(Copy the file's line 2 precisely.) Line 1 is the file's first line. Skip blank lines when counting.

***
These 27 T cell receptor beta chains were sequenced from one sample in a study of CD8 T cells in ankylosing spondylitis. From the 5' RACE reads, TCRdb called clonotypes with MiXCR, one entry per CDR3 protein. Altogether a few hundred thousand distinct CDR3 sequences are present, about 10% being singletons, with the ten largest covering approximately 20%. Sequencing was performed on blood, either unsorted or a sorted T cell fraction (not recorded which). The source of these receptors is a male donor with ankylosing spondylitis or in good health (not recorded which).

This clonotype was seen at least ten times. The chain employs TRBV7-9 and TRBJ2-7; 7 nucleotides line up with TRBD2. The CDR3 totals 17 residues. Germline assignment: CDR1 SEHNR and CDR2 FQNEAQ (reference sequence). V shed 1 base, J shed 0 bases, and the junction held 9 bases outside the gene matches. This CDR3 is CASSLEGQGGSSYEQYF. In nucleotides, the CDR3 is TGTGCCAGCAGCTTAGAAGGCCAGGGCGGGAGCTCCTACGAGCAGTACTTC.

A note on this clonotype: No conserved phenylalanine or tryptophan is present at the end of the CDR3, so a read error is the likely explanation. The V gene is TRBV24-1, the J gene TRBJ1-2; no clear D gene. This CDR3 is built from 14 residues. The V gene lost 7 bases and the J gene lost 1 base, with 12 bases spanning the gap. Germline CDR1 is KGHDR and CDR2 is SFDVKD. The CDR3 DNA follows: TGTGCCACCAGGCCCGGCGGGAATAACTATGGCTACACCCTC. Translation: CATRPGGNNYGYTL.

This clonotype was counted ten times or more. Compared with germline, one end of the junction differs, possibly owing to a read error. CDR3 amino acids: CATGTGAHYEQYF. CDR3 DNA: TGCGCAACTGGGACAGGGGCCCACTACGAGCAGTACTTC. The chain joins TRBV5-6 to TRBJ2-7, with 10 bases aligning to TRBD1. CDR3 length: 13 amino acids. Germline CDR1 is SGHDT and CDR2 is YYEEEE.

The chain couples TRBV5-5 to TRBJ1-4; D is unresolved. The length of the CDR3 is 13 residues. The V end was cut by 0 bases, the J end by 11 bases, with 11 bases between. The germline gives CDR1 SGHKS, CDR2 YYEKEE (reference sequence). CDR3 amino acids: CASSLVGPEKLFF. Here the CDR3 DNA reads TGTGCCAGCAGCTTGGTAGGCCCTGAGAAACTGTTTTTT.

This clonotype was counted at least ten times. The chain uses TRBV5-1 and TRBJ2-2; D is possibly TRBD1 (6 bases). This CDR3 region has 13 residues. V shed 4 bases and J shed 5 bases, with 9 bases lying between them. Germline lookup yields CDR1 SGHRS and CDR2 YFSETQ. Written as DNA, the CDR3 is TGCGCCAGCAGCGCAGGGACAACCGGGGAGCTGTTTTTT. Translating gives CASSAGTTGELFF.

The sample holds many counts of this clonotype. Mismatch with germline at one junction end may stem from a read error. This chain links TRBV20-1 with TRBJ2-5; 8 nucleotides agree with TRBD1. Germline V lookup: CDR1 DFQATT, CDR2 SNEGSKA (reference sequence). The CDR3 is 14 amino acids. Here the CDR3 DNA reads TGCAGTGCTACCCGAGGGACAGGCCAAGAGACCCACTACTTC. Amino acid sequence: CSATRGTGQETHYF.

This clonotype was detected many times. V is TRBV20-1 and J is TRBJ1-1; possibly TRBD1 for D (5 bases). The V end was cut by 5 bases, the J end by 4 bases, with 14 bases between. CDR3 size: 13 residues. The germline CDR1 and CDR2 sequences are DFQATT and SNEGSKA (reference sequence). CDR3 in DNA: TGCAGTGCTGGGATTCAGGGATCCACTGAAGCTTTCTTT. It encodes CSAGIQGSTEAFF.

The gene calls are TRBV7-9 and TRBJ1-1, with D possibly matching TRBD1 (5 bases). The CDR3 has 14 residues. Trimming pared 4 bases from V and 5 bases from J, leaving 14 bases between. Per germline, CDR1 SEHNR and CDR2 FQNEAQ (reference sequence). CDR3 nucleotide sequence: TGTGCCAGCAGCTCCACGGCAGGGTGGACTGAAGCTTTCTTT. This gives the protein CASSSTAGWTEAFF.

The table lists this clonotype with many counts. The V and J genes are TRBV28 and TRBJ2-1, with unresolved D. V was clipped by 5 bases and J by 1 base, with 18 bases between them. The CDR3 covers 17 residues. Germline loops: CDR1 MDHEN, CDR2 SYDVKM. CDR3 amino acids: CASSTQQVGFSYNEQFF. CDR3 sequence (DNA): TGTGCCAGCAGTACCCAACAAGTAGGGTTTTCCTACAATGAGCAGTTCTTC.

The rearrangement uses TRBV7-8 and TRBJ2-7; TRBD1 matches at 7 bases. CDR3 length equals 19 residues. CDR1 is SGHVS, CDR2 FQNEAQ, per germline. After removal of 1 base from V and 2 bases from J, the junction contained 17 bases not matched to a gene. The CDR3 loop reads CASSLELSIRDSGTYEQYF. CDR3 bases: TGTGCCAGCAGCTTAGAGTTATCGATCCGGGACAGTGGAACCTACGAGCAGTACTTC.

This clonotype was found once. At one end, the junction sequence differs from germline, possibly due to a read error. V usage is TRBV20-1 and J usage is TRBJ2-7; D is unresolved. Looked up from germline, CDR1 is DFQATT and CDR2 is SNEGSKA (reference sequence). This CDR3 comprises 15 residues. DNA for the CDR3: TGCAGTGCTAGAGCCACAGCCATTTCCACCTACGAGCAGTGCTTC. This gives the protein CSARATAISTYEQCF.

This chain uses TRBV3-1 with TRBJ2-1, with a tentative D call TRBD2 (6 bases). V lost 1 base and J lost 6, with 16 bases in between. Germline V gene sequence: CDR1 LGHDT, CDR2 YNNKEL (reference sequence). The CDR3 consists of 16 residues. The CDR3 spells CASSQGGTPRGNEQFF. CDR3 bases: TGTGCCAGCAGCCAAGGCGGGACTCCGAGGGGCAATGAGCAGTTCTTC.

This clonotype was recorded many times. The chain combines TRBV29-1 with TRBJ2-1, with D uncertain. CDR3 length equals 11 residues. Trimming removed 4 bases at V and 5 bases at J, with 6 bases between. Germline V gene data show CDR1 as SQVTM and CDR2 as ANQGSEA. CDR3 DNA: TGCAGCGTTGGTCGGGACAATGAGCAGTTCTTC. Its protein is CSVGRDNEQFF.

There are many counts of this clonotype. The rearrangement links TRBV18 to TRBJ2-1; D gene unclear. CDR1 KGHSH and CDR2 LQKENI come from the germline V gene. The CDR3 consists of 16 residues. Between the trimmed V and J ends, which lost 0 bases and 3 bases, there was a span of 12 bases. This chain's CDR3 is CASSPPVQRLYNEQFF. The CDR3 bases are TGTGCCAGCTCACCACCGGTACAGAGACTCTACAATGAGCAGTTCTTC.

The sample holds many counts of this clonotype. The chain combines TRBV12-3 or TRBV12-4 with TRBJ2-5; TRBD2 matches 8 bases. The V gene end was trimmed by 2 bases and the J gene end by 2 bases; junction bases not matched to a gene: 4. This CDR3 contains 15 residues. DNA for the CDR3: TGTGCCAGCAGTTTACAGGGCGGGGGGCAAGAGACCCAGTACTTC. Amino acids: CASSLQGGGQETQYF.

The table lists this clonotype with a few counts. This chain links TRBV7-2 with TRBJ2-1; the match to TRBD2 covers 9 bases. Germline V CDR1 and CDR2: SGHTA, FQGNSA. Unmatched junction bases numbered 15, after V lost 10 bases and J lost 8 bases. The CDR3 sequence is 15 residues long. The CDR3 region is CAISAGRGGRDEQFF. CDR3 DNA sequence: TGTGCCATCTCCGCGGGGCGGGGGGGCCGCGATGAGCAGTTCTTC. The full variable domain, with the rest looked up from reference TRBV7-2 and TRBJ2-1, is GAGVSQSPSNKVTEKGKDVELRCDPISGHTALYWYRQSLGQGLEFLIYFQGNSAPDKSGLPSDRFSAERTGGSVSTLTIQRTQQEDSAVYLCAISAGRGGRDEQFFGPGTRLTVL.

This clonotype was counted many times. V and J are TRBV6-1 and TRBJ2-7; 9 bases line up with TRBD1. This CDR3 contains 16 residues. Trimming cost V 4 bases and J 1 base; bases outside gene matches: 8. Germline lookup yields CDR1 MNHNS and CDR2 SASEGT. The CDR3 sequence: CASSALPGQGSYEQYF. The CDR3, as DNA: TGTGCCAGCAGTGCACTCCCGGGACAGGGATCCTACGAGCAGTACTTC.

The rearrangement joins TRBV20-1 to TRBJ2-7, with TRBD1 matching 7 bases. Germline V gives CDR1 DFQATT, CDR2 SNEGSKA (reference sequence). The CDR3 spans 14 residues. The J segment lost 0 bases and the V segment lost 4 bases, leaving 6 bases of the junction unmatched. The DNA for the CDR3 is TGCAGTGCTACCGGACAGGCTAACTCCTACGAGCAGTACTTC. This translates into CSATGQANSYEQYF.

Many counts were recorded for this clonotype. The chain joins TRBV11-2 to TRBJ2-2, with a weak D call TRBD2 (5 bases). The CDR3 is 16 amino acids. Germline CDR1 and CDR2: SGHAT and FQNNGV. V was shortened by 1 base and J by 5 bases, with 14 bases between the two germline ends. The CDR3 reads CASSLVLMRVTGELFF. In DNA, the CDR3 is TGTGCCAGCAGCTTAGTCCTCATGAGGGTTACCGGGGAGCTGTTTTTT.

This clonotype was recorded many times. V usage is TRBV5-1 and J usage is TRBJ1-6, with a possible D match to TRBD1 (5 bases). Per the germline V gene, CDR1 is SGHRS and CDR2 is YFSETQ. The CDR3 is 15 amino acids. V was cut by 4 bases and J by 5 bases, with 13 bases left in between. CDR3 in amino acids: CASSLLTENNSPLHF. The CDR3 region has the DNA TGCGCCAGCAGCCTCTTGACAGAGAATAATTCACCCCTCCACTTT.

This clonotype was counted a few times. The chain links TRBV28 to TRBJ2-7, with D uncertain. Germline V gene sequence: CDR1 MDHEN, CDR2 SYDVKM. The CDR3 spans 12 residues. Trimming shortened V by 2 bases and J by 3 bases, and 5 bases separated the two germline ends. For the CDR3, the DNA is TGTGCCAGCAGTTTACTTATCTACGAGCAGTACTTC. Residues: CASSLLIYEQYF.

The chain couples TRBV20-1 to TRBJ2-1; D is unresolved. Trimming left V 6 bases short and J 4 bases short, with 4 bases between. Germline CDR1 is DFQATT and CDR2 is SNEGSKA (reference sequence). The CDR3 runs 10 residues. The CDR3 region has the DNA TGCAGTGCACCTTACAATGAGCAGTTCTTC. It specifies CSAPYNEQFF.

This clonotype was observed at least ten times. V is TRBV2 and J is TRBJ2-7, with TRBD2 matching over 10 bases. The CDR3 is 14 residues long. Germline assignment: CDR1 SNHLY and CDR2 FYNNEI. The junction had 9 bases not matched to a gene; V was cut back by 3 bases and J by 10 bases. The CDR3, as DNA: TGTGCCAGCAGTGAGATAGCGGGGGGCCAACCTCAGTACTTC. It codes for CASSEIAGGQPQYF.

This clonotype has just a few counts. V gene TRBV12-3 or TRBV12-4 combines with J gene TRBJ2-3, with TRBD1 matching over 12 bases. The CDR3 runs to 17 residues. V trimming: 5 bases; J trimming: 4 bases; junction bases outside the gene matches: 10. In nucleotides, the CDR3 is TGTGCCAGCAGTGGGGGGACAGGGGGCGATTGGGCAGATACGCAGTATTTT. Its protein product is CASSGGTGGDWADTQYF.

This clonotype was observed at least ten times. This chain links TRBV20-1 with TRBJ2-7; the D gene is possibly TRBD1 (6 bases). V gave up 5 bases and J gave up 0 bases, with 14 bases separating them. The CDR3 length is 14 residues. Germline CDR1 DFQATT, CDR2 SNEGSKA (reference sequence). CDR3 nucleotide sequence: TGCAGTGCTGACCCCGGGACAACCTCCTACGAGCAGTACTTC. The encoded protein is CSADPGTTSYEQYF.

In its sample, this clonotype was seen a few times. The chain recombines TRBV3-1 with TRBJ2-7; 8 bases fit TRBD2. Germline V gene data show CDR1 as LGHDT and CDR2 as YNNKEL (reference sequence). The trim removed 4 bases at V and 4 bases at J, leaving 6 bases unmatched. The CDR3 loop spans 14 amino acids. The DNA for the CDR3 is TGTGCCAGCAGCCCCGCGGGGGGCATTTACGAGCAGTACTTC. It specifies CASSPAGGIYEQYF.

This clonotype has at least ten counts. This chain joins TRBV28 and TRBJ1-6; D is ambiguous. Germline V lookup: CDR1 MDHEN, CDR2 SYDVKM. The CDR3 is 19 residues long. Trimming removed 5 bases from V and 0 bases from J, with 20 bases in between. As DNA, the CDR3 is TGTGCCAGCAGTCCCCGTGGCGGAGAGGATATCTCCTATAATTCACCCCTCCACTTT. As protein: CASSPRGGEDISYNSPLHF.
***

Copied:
This clonotype was seen at least ten times. The chain employs TRBV7-9 and TRBJ2-7; 7 nucleotides line up with TRBD2. The CDR3 totals 17 residues. Germline assignment: CDR1 SEHNR and CDR2 FQNEAQ (reference sequence). V shed 1 base, J shed 0 bases, and the junction held 9 bases outside the gene matches. This CDR3 is CASSLEGQGGSSYEQYF. In nucleotides, the CDR3 is TGTGCCAGCAGCTTAGAAGGCCAGGGCGGGAGCTCCTACGAGCAGTACTTC.